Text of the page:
Who was the first to change key?

How many times have we heard a key change in a song – that extra lift before the final chorus? Or we’re trying to sing a song and it seems too high or low for us. So we shift the key perhaps moving the capo on the guitar or pressing the TRANSPOSE button on the keyboard. Yet who was the first person to to realise we could move everything up or down one fret at a time? It may well have been the blind visonary Gorzanis in 1567 who made lute improvisations on popular dances, one in the minor and one in the major, shifting up one fret at a time. In that era each popular dance had its own chord sequence which the musicians jammed on, like todays rock and jazz musicians. The dancers recognised the chord sequence of each dance. So far there is no recording of these pieces so I asked a luteneist well aquainted with Gorzanis’ work, Michele Carreca, to record them. With support from the National Early Music Association his beautiful rendition is now available on a CD which can be ordered online by clicking on the link below.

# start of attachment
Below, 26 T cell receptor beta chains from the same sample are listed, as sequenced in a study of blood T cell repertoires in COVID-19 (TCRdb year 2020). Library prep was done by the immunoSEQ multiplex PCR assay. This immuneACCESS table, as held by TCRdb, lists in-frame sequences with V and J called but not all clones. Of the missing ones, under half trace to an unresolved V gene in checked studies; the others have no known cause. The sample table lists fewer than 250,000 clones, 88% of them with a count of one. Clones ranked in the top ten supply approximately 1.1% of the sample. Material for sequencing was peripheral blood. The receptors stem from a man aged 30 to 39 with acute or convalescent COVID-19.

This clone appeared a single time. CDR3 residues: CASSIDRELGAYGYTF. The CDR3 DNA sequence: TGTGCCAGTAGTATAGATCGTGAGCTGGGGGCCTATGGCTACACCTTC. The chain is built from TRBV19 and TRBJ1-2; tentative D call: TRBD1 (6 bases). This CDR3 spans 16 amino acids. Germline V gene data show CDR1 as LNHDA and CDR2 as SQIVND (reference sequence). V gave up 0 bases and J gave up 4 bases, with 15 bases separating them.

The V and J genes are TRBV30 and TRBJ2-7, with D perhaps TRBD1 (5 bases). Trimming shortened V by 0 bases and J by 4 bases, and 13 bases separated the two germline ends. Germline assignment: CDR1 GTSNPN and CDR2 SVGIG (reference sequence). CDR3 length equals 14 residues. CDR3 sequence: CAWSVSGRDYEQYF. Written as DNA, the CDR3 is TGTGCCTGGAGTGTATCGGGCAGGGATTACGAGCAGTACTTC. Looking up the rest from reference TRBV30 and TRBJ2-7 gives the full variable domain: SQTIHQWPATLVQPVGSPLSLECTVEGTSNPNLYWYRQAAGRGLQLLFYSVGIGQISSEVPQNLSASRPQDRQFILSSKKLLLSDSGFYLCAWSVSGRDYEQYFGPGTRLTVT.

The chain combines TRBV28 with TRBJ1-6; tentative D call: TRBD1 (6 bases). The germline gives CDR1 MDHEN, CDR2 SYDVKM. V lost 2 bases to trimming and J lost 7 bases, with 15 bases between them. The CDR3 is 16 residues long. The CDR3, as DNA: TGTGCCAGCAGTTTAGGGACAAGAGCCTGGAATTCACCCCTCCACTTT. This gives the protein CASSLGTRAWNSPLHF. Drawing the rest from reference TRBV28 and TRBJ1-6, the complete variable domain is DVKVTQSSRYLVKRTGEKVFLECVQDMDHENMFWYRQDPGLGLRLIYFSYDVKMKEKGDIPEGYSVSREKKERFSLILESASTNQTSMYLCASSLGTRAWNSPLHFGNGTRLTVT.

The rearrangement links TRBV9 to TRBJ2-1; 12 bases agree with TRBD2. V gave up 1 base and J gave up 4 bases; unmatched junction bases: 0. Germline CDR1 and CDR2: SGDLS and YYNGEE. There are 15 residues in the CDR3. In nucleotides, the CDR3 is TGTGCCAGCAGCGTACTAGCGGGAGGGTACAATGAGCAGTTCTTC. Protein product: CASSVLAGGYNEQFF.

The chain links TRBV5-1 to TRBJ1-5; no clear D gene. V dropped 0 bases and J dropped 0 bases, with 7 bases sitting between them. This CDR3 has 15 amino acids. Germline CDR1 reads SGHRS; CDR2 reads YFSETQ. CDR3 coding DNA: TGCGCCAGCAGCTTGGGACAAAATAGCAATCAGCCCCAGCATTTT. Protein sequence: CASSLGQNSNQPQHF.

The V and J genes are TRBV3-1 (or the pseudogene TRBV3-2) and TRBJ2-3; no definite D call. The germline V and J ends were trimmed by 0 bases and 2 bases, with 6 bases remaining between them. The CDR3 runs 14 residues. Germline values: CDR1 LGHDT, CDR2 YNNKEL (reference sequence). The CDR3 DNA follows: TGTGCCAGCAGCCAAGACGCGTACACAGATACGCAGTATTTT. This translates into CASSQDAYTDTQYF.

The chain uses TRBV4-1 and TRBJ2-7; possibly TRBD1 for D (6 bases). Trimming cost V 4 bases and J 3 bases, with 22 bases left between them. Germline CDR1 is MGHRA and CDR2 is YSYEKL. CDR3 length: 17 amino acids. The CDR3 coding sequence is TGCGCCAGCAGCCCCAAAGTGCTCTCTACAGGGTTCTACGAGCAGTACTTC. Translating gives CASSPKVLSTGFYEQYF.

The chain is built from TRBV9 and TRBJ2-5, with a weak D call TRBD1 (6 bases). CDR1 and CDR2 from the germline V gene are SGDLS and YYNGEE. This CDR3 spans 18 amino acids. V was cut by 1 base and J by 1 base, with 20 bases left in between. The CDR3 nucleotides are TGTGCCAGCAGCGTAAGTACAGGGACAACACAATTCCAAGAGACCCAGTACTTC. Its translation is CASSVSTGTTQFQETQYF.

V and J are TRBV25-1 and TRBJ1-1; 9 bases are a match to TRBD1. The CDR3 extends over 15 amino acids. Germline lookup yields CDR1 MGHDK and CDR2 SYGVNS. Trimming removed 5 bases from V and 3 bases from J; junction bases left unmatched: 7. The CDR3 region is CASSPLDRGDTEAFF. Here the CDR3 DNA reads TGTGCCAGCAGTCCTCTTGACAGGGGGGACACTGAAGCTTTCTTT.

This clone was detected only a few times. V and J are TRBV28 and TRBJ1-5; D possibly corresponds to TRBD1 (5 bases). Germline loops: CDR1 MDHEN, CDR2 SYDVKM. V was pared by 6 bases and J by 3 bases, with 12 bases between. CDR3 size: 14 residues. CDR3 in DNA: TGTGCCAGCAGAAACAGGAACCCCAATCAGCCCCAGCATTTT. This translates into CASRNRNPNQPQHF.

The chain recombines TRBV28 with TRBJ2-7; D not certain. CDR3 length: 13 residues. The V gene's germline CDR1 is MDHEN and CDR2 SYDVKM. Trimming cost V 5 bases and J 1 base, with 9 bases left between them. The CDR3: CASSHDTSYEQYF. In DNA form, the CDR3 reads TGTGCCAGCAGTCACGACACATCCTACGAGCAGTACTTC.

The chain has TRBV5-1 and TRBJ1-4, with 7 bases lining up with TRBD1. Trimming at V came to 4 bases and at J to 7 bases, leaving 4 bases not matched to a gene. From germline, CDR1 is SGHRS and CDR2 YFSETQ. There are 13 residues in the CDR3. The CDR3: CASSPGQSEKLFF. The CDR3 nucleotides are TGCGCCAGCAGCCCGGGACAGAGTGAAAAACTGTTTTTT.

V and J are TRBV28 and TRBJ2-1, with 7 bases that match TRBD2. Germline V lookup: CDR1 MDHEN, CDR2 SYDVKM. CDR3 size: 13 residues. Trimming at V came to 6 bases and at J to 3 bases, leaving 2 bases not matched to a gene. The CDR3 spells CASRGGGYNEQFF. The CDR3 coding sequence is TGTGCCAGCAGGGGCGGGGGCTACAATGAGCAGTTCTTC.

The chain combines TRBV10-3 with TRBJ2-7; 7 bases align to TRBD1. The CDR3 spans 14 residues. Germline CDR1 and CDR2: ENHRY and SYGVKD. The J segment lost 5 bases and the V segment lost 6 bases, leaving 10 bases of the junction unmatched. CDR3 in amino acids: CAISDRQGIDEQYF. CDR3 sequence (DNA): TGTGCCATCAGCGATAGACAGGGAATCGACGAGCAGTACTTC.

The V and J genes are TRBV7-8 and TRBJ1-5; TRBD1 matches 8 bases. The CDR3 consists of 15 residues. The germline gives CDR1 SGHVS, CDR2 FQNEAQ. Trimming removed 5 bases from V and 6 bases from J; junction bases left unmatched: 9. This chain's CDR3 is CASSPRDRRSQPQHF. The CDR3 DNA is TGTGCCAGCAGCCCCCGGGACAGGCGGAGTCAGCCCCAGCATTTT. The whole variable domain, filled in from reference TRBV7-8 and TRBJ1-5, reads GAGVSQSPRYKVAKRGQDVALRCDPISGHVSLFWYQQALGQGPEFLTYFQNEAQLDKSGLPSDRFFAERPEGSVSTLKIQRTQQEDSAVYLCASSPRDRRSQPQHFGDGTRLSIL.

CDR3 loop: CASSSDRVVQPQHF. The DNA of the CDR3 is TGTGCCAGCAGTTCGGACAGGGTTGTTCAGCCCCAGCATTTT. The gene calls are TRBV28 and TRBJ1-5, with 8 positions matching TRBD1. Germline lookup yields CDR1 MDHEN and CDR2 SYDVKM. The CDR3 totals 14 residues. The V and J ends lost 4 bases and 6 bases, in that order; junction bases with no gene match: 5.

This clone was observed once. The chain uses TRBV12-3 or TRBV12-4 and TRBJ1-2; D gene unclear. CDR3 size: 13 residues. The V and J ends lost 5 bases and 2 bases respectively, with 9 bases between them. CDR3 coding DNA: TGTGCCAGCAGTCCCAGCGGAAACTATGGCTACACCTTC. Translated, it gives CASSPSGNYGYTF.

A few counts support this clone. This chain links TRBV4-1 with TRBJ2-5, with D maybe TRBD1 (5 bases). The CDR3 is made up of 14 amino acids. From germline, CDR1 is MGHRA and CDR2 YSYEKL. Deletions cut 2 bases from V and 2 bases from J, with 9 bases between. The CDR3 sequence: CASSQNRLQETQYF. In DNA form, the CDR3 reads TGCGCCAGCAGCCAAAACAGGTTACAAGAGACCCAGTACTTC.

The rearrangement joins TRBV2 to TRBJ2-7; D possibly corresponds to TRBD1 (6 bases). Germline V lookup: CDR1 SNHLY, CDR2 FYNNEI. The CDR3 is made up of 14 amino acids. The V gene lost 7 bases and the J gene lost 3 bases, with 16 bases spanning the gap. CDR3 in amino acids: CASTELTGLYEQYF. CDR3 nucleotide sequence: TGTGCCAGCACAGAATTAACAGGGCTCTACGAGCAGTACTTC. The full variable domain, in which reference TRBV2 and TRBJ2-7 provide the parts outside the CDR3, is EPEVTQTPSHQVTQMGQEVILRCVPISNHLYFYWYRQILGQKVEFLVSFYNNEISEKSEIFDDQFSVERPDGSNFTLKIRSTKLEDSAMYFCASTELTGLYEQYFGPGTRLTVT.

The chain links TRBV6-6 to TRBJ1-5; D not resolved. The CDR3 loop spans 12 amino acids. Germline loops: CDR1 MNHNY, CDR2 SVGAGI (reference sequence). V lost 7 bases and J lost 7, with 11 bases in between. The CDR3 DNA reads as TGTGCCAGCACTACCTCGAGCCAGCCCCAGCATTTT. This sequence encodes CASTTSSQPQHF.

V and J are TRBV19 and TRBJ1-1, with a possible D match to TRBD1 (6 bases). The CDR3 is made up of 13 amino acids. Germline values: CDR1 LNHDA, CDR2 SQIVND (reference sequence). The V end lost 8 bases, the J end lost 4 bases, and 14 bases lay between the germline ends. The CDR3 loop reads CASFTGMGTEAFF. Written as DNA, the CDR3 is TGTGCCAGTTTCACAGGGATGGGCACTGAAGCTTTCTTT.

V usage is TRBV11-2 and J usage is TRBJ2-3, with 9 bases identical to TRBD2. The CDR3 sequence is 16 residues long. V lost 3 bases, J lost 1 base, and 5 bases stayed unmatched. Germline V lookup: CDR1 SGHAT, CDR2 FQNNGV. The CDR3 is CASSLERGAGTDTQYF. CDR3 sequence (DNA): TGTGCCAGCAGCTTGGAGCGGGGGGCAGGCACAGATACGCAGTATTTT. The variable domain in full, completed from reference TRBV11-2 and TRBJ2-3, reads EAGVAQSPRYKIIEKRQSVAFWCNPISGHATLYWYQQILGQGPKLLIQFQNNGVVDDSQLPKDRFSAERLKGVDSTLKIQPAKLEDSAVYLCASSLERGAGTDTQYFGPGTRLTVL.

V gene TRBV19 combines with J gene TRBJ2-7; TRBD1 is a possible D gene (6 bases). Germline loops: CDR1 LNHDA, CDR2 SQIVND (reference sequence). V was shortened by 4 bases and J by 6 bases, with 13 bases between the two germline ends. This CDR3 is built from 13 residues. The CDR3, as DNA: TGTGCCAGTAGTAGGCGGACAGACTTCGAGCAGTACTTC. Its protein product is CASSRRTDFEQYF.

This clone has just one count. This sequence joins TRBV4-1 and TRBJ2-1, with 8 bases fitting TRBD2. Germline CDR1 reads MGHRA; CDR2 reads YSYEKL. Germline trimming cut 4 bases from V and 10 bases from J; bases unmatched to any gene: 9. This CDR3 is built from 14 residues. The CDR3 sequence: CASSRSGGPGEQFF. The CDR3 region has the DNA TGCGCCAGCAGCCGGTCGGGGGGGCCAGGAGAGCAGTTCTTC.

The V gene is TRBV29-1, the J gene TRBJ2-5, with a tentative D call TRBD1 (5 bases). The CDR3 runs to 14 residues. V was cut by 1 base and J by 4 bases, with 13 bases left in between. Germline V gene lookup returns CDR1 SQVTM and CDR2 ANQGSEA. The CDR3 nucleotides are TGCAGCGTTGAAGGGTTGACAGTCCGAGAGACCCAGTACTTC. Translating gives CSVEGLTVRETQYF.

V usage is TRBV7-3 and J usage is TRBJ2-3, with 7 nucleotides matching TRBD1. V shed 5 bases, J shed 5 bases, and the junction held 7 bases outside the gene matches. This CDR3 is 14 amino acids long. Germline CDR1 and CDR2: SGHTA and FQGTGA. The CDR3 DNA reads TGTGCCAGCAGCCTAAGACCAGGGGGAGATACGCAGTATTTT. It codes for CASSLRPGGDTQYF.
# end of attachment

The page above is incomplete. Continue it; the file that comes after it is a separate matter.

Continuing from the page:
Here’s Michele. We were also planning to do a concert with dancers Ilaria Sainato and Bepi Santuzzo in St Cecilia’s Hall at the Edinburgh Festival 2020 as: Gorzanis’ Lute Dances on Every Fret 1567 but corona closed down the festival. We hope to reschedule the concert when live concets and travel become easier.

There is more background to Gorzanis Dances on Every Fret on the music theory page.

Bob’s Jazz Mob back at the King Charles

On Monday 20 September Bob’s Jazz Mob will be returning to the King Charles I community pub in Kings Cross. Clare, Juliet and Wendy will bring their favourite jazz songs to add to the atmosphere of this unique pub which a few days later will celebrate the granting of a preservation order which will be marked by the unveiling of a plaque.

Poster design by Sue Smallwood